Skier Dies At Wyoming’s Grand Targhee Resort After Getting Trapped In Tree Well

A skier died Saturday at Grand Targhee in Alta, Wyoming, after falling headfirst into a dangerous tree well, an area of deep, soft snow created around the base of trees that are easy to fall into, and almost impossible to get out of.

Jake Nichols

February 20, 20242 min read

Tree well sign 2 2 19 24
(Cowboy State Daily Staff)

A Colorado man is dead after a skiing accident at Grand Targhee Resort in Alta, Wyoming, over the weekend.

William Douglas England, 67, of Lakewood, was killed Saturday when he fell headfirst into a tree well and presumably suffocated.

Teton County Coroner Dr. Brent Blue confirmed the identity of the deceased but could not elaborate on cause of death until further tests are conducted.

England was reportedly skiing with friends through trees between the Silver Jae and Eleanor runs. Friends alerted ski patrol when England did not show up for a base-of-the-hill rendezvous.

Ski patrol personnel found England face down in a tree well where he had fallen and became trapped. England was dug out, but efforts to resuscitate him were unsuccessful.

England was pronounced dead at nearby Teton Valley Hospital in Driggs, Idaho.

Tree Wells

“Tree wells” are created after heavy snows around the trunk line of trees. The unconsolidated snow is soft and deep. It often cannot support the body weight of a skier or rider who may come too close to it.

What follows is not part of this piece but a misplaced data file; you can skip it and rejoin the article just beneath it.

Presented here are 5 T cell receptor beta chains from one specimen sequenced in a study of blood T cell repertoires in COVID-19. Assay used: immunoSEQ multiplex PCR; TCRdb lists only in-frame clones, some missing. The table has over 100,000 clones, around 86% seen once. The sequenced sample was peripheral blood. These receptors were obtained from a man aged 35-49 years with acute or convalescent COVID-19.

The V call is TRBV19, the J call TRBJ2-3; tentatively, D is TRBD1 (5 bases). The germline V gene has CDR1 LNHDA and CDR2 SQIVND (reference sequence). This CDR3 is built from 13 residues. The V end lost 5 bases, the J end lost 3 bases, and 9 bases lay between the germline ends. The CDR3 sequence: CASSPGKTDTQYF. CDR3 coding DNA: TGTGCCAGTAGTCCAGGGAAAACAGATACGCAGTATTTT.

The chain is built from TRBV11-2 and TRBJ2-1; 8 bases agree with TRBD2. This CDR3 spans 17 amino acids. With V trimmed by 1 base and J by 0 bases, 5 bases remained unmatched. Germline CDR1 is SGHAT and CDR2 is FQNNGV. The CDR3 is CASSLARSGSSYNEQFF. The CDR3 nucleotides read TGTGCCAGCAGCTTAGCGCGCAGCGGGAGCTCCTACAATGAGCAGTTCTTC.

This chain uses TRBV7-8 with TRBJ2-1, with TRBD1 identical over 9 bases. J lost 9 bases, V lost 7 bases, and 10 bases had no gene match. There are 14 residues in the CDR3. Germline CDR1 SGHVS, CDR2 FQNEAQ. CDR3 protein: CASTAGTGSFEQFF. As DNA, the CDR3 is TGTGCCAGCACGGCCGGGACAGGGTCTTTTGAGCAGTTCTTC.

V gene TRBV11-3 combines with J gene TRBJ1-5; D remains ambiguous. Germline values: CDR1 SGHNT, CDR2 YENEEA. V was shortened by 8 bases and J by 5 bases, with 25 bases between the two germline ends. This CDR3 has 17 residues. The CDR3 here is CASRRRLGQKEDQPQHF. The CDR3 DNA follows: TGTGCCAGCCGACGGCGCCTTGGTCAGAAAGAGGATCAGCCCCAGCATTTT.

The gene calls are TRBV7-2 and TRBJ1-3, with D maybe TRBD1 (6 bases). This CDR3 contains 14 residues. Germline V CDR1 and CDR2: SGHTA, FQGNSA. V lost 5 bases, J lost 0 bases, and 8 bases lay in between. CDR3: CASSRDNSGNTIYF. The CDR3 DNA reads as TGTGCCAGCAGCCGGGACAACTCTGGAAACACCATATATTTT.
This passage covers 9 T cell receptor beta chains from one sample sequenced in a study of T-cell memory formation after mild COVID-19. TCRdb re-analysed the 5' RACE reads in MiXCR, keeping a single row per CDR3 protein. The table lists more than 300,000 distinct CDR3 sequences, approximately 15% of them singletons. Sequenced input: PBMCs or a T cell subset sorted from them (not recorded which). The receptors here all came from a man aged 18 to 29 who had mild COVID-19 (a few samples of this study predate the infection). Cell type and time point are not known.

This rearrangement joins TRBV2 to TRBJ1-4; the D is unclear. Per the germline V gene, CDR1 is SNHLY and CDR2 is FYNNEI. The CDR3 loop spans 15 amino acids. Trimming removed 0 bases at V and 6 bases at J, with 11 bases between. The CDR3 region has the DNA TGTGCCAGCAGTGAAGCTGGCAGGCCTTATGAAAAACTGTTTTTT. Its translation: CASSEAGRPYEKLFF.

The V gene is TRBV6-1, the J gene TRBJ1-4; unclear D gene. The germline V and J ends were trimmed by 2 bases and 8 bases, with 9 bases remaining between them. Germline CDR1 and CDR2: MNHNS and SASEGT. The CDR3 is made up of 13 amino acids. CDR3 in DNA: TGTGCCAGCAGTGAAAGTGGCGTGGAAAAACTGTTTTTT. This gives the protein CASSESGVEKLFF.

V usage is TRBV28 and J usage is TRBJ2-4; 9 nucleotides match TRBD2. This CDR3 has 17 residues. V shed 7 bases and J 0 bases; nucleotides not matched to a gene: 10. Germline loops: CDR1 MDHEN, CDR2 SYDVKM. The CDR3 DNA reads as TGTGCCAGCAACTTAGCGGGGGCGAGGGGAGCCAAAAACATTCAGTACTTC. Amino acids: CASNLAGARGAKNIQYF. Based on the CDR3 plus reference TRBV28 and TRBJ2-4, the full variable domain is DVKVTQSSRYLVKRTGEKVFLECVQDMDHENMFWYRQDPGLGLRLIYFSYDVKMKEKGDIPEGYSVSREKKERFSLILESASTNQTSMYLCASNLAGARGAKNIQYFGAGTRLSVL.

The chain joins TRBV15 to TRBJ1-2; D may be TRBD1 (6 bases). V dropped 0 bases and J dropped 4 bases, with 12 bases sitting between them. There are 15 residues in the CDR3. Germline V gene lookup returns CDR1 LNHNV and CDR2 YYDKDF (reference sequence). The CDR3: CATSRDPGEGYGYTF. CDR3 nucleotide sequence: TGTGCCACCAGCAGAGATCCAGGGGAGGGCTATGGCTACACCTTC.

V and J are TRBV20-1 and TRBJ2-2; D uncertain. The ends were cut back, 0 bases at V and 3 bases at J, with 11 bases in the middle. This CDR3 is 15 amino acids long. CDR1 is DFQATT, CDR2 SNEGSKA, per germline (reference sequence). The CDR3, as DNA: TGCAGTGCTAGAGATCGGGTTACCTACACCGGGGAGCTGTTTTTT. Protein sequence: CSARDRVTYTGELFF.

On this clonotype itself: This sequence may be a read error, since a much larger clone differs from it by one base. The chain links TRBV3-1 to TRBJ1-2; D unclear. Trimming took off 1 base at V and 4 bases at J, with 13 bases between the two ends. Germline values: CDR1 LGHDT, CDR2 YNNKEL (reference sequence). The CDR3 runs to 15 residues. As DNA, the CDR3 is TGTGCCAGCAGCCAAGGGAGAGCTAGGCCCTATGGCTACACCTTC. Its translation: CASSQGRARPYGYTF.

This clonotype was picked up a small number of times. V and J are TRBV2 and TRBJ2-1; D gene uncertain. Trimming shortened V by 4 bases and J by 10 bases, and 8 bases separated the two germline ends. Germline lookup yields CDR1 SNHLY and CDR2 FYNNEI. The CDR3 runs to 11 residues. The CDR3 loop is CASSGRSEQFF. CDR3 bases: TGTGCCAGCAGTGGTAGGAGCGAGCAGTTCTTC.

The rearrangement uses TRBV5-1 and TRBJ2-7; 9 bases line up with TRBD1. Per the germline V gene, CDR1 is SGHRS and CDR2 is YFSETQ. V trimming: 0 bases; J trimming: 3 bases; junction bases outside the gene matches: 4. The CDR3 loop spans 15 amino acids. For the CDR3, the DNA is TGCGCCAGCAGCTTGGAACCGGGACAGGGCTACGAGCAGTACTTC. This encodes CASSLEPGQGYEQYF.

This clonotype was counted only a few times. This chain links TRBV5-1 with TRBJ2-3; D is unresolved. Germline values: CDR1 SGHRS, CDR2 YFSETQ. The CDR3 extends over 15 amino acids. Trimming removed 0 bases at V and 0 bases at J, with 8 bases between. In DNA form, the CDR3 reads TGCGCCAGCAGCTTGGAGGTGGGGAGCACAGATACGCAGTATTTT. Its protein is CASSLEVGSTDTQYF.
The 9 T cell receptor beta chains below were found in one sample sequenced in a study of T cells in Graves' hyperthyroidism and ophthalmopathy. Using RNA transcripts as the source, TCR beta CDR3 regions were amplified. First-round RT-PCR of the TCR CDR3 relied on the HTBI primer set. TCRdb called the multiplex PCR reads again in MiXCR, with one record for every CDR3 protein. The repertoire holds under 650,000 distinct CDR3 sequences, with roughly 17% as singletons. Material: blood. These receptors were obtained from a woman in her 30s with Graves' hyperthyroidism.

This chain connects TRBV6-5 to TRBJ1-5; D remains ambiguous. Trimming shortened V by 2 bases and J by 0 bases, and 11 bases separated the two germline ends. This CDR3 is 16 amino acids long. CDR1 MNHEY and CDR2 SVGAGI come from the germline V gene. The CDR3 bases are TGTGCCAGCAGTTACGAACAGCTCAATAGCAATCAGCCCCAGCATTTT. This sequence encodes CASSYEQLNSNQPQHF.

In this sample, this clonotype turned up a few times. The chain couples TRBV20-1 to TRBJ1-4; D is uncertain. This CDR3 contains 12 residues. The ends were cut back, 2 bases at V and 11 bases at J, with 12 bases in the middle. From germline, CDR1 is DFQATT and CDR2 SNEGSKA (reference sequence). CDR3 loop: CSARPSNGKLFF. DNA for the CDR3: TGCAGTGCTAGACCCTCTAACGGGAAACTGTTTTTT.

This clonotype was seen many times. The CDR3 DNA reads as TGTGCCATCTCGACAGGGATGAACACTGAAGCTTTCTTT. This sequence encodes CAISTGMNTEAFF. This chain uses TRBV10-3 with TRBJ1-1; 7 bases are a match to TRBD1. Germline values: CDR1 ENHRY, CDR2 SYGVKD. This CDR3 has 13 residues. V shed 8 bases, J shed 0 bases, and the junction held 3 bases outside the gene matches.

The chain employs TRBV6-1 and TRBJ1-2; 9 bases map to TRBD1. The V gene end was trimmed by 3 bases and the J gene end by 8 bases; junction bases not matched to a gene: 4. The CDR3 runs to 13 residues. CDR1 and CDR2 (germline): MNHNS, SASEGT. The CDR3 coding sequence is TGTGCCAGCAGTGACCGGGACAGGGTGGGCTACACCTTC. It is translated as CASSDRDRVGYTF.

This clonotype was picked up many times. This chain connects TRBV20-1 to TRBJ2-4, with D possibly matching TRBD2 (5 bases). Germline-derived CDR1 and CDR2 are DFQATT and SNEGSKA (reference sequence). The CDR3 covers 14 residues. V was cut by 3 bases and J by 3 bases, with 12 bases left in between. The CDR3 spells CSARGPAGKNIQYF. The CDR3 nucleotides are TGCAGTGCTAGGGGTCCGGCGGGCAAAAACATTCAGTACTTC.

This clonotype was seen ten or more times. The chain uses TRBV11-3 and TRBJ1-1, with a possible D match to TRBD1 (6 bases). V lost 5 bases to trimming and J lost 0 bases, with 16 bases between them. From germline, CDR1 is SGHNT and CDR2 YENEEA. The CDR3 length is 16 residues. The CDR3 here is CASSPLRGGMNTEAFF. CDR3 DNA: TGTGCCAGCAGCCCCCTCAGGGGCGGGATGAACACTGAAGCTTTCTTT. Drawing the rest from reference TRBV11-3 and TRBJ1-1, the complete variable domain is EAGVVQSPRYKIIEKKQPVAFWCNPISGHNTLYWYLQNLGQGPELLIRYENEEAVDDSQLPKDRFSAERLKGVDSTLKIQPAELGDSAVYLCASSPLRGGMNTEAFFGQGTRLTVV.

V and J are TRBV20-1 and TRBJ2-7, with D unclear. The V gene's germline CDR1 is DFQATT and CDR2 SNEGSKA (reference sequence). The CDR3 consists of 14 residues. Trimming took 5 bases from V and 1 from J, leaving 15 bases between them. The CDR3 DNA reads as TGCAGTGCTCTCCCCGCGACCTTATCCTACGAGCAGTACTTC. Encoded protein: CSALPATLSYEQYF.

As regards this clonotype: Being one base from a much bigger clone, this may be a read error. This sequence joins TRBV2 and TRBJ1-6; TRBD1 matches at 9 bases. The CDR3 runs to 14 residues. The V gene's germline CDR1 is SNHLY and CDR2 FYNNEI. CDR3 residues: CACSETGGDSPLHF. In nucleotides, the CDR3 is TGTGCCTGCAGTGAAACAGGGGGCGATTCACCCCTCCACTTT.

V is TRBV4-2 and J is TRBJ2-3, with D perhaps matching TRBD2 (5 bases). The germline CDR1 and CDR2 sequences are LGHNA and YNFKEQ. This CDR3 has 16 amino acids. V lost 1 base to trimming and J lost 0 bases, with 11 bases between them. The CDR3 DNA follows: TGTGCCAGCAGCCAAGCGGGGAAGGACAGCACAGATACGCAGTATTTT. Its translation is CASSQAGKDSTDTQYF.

Like quicksand, it can trap a victim, especially if someone falls into the well headfirst.

Self-extrication, especially with skies on, is almost impossible. According to National Ski Areas Association, tree wells top the list of SIS hazards (snow immersion suffocation).

The region was pounded by heavy snowfall beginning Valentine’s Day through the weekend. Last week, the resort reported 2-4 feet of snow from Wednesday to Saturday.

Grand Targhee Resort owner and general manager Geordie Gillett expressed his condolences to England’s friends and family.

He also reiterated the importance of skiing with friends who are watching out for each other. He also suggested people wear a beacon and carry a small avalanche shovel even when skiing inbounds.

Gillett added that everyone at the resort has been hit hard by the tragic news.

It is not the first fatality at Grand Targhee Resort, but it is the first this season, and the first inbounds skier death in the greater Teton region.

Other skiers have died at the resort after impacting trees.

Jake Nichols can be reached at:

Jake Nichols can be reached at

Share this article



Jake Nichols

Features Reporter